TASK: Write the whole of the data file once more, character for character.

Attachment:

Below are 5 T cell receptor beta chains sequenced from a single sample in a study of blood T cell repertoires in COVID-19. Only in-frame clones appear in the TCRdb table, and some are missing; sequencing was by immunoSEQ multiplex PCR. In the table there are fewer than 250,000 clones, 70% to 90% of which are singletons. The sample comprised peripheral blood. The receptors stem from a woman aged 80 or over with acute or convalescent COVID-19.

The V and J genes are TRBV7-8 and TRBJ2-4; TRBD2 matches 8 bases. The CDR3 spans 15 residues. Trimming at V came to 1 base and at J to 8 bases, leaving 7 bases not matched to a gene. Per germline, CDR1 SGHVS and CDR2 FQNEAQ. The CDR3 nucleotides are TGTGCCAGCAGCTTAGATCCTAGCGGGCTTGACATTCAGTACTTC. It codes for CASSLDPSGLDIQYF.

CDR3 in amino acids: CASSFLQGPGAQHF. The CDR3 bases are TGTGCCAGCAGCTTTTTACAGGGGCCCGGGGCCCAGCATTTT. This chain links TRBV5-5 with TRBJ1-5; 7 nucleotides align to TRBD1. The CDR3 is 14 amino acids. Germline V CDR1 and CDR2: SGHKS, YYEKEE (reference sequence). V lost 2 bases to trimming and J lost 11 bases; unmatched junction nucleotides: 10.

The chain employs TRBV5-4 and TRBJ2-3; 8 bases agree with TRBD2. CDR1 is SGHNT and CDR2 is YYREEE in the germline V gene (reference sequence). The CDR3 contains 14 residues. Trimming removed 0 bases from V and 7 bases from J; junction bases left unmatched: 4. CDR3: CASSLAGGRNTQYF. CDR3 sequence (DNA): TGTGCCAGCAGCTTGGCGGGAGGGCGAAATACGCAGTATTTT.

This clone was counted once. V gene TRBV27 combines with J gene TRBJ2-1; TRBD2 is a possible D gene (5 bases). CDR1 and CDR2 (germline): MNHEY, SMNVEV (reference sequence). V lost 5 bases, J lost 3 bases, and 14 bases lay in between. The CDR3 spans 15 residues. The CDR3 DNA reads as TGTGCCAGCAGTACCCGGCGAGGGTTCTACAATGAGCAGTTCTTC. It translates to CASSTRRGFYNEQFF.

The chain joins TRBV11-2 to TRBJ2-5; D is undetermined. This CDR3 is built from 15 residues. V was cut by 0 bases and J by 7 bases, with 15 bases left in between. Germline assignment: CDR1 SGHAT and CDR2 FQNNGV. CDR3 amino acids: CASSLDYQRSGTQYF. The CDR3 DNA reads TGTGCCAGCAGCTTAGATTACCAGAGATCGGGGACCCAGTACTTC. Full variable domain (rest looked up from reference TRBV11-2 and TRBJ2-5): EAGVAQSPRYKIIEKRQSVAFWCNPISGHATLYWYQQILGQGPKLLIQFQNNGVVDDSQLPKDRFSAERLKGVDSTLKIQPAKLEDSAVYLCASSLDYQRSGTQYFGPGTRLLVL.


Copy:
Below are 5 T cell receptor beta chains sequenced from a single sample in a study of blood T cell repertoires in COVID-19. Only in-frame clones appear in the TCRdb table, and some are missing; sequencing was by immunoSEQ multiplex PCR. In the table there are fewer than 250,000 clones, 70% to 90% of which are singletons. The sample comprised peripheral blood. The receptors stem from a woman aged 80 or over with acute or convalescent COVID-19.

The V and J genes are TRBV7-8 and TRBJ2-4; TRBD2 matches 8 bases. The CDR3 spans 15 residues. Trimming at V came to 1 base and at J to 8 bases, leaving 7 bases not matched to a gene. Per germline, CDR1 SGHVS and CDR2 FQNEAQ. The CDR3 nucleotides are TGTGCCAGCAGCTTAGATCCTAGCGGGCTTGACATTCAGTACTTC. It codes for CASSLDPSGLDIQYF.

CDR3 in amino acids: CASSFLQGPGAQHF. The CDR3 bases are TGTGCCAGCAGCTTTTTACAGGGGCCCGGGGCCCAGCATTTT. This chain links TRBV5-5 with TRBJ1-5; 7 nucleotides align to TRBD1. The CDR3 is 14 amino acids. Germline V CDR1 and CDR2: SGHKS, YYEKEE (reference sequence). V lost 2 bases to trimming and J lost 11 bases; unmatched junction nucleotides: 10.

The chain employs TRBV5-4 and TRBJ2-3; 8 bases agree with TRBD2. CDR1 is SGHNT and CDR2 is YYREEE in the germline V gene (reference sequence). The CDR3 contains 14 residues. Trimming removed 0 bases from V and 7 bases from J; junction bases left unmatched: 4. CDR3: CASSLAGGRNTQYF. CDR3 sequence (DNA): TGTGCCAGCAGCTTGGCGGGAGGGCGAAATACGCAGTATTTT.

This clone was counted once. V gene TRBV27 combines with J gene TRBJ2-1; TRBD2 is a possible D gene (5 bases). CDR1 and CDR2 (germline): MNHEY, SMNVEV (reference sequence). V lost 5 bases, J lost 3 bases, and 14 bases lay in between. The CDR3 spans 15 residues. The CDR3 DNA reads as TGTGCCAGCAGTACCCGGCGAGGGTTCTACAATGAGCAGTTCTTC. It translates to CASSTRRGFYNEQFF.

The chain joins TRBV11-2 to TRBJ2-5; D is undetermined. This CDR3 is built from 15 residues. V was cut by 0 bases and J by 7 bases, with 15 bases left in between. Germline assignment: CDR1 SGHAT and CDR2 FQNNGV. CDR3 amino acids: CASSLDYQRSGTQYF. The CDR3 DNA reads TGTGCCAGCAGCTTAGATTACCAGAGATCGGGGACCCAGTACTTC. Full variable domain (rest looked up from reference TRBV11-2 and TRBJ2-5): EAGVAQSPRYKIIEKRQSVAFWCNPISGHATLYWYQQILGQGPKLLIQFQNNGVVDDSQLPKDRFSAERLKGVDSTLKIQPAKLEDSAVYLCASSLDYQRSGTQYFGPGTRLLVL.